Originally Posted by misanman
Okay, here are some details. I'd rather do this than pack my suitcase.
There are two parts, the Equity Indexed Annuity and the Income Rider. I assume they took this approach because I told them I was considering a SPIA.
- from North American Company for Life and Health Insurance
-14 year term (includes immediate 10% bonus, so $100K becomes $110K)
-Client can select amoung 4 buckets each year: fixed, 1 yr Pt to Pt (6% cap), Monthly Pt to Pt (2% cap), or Monthly average (2% cap)
- can be renewed at end of term or cashed out
- can be assumed by spouse at death
- no fees other than surrender fees (start at 18% and decline to 2% in last year)
- An initial fee that starts at .35% ($350 on $100K) - a little unclear what it could go up to
- Customer determines when to start drawing income. The longer you wait the more you can draw. If I started immediately I would get 5.6%. If I waited 5 years I'd get 8.5%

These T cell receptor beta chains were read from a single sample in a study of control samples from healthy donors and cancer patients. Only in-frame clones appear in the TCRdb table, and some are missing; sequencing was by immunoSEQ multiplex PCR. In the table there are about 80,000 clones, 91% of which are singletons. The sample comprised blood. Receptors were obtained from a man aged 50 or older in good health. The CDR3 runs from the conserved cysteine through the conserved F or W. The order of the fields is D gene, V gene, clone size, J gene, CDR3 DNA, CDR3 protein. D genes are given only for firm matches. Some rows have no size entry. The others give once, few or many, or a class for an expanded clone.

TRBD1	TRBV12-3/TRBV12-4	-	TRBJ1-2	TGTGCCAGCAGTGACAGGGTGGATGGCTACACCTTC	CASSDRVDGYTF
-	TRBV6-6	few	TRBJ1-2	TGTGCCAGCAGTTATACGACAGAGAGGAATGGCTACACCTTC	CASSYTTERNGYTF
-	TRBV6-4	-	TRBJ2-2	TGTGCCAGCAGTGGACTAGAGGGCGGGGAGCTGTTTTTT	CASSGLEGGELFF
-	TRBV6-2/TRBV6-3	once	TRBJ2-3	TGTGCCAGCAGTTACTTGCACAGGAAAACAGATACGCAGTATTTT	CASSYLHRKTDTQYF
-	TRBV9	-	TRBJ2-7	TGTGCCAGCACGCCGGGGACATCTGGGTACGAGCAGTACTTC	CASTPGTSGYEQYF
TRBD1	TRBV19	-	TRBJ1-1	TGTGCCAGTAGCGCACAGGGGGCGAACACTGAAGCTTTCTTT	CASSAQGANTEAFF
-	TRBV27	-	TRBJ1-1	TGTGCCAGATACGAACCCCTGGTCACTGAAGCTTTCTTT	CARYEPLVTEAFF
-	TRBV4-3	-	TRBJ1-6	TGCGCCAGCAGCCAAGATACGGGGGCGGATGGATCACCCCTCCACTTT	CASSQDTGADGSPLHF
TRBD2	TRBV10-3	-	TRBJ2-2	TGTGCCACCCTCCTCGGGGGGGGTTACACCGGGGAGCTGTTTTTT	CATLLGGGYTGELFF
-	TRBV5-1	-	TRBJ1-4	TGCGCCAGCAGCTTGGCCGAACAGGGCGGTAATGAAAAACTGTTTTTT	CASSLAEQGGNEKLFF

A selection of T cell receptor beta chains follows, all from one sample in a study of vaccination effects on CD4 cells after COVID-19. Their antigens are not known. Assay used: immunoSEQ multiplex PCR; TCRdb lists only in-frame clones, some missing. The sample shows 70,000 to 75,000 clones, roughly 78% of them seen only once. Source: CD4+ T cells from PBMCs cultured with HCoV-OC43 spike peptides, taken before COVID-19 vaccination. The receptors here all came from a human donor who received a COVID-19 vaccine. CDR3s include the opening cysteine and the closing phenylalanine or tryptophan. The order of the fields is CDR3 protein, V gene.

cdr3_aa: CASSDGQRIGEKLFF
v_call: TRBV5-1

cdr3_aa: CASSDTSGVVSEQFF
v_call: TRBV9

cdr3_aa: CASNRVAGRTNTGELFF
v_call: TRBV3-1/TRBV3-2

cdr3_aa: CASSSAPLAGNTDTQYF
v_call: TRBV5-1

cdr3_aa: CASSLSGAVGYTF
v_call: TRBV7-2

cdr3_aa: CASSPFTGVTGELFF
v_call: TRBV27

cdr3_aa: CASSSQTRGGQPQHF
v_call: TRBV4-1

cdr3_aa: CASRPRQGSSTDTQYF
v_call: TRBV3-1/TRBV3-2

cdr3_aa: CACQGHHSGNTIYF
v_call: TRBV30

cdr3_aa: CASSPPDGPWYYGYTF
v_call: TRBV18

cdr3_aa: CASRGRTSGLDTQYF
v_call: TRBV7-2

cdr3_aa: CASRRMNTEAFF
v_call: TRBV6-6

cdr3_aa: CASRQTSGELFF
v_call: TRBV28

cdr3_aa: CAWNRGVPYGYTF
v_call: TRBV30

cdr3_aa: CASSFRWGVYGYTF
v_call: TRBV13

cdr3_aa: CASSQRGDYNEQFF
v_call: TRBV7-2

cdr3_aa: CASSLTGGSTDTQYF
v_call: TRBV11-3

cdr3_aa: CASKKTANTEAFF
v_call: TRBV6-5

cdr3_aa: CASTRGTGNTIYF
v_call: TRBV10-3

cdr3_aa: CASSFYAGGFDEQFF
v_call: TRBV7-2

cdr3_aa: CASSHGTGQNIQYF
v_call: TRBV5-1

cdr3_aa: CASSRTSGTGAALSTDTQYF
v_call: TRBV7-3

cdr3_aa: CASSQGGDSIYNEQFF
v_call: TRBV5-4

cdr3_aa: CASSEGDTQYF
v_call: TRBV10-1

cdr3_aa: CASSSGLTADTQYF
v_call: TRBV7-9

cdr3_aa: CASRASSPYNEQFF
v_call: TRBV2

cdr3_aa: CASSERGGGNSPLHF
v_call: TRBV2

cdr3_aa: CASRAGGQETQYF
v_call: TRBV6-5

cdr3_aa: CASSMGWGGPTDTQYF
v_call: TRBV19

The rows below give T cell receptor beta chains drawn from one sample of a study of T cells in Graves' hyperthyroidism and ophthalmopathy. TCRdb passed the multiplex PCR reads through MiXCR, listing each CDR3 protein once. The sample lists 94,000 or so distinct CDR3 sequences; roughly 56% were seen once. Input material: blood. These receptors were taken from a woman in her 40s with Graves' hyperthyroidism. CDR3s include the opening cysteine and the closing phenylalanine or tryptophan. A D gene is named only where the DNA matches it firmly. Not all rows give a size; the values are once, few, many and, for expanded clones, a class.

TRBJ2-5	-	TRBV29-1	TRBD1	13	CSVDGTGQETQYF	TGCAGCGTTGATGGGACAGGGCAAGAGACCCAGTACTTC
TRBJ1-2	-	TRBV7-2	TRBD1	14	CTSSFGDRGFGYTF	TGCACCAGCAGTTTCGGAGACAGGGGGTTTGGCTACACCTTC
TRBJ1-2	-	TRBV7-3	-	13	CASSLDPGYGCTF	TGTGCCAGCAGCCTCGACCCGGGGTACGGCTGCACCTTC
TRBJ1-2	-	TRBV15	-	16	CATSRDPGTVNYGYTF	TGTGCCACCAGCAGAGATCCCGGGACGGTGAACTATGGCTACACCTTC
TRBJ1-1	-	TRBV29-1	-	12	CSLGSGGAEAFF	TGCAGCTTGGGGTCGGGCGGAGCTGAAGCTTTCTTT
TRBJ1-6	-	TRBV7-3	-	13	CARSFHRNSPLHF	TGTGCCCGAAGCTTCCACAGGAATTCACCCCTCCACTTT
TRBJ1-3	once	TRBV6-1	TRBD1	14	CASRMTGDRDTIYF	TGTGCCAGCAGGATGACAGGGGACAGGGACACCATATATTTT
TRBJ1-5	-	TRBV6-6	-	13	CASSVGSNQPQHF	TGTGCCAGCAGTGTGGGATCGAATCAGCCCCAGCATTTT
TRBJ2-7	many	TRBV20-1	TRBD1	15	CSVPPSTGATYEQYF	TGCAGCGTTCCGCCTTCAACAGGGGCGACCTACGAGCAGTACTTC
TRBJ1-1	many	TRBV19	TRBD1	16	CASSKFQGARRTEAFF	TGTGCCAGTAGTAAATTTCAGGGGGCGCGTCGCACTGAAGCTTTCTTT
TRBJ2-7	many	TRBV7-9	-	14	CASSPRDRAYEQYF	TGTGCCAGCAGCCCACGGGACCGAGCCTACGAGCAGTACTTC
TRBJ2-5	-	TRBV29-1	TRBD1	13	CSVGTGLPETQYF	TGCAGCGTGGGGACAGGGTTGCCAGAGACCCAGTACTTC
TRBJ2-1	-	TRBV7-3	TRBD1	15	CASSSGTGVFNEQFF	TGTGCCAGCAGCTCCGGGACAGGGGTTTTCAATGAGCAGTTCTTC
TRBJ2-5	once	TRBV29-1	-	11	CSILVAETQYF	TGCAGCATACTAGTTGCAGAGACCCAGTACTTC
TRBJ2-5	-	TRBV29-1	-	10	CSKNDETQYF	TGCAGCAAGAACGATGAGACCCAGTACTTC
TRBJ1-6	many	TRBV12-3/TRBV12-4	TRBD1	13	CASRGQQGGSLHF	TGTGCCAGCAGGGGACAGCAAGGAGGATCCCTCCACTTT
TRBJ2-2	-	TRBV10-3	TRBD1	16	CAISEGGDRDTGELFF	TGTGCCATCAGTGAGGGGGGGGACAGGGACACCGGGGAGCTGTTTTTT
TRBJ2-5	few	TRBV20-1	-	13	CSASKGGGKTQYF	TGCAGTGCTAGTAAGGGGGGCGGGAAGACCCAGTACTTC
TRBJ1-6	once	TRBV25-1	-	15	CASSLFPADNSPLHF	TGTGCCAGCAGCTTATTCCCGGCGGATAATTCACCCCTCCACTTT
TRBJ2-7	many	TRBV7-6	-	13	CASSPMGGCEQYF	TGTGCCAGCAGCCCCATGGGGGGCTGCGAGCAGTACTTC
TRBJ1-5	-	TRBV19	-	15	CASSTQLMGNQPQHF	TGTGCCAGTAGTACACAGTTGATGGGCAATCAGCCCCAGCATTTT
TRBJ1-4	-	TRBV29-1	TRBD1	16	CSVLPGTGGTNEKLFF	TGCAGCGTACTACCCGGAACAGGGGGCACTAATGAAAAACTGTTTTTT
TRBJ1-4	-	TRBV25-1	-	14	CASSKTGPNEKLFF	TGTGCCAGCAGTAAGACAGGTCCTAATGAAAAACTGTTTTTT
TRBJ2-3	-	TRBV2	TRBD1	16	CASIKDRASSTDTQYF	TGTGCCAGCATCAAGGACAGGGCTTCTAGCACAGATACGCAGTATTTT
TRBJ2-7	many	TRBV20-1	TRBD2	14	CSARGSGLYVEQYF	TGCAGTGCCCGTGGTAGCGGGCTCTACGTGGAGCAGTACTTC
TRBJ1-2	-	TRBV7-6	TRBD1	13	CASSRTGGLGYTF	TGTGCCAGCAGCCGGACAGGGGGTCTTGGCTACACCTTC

- The income stream reduces the EIA balance but if the balance goes to zero the income stream continues uninterrupted.
- There's a fair amount of "***** pocus" around all these calculations so more study is needed.
They claim this achieves the income stream of a SPIA without giving up control of your capital. Of course, if you want to continue the income stream you have to keep the money in the EIA so this seems a bit bogus.
Okay, have at it. Tell me why this is a bad idea.
Well, first and foremost would be carrier risk. I won't dwell on it, but lets not forget that you would become a creditor of an insurance company with only a state guarantee fund to look to if things went sour. This is nothing like as strong as FDIC backing.
The EIA part is something you can replicate on your own at a fraction of the cost and with no surrender charges. There is a fairly detailed explanation of how to do so here: Life, Investments & Everything: Rolling Your Own
An 18% surrender penalty! That tells us a lot about how huge the commission must be.
Finaly the annuity part is just a SPIA in sheep's clothing. Go price a SPIA for your age and you can see how close the payout is from other companies. If you won't consider a SPIA at all, why would you want teh option of getting a SPIA on top of a massively overpriced collection of bonds and call options that also exposes you to the credit risk of the insurer?